Nabbed by science:
Real-life forensic work is vastly different from that portrayed on TV crime dramas. But the results of pinpointing an offender can be just as satisfying, as Cass Marrett finds.
How real-life forensic work is far removed from TV crime dramas.
After 24 years as a forensic scientist, Dr Sally Coulson (above) has one main piece of advice: Listen to what your parents tell you.
“As my mum always said, ‘Don’t walk down a dark alley at night’.”
It is a lesson that could save your life.
“Some crimes – not all, but some crimes – if you looked after your personal safety a little bit better, then you may not have gotten yourself into the situation that you are in,” says Coulson.
But regardless of whether people are cautious, Coulson still finds herself in a job analysing evidence that could convict a murderer.
“The area we focus on is broadly called trace evidence and that’s applying chemistry techniques to looking at things like glass and paint fibres, accelerants, explosives, all the sorts of things that you might find at a crime scene,” she says.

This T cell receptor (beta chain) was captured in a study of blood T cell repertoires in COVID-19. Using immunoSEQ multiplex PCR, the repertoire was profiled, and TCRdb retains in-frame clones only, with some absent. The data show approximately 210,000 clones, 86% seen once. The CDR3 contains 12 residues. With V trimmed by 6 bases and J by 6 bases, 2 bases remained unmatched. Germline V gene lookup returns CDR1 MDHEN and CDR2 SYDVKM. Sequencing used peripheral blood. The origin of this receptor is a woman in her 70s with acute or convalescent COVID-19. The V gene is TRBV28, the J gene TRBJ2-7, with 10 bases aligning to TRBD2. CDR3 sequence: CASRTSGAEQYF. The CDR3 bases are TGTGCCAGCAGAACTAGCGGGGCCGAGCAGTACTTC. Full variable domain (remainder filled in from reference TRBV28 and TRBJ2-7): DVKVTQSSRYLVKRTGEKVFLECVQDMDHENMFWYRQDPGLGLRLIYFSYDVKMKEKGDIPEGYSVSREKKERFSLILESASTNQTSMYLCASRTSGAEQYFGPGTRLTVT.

Coulson is part of a team of experts in the series Forensics New Zealand reconstructing how crimes were committed and later solved using forensic techniques.
“(There is a) misconception that we’d always find something. Testing does take a lot longer than what you might believe on the telly,” says Coulson, who prefers not to buy into the fictional world of crime drama.
“It’s just too much like work. I don’t really want to see that when I get home.”
Although Coulson confirms that real-life seldom mimics the ‘Eureka!’ moments of the CSIs and SVUs of the world, wherever her evidence sits in the bigger picture, there’s one thing that keeps Coulson going.
“To be perfectly honest, quite often we don’t always hear about the outcome of whether there’s been a conviction or not,” she says.
“It’s that satisfaction of knowing I’ve done a good job.”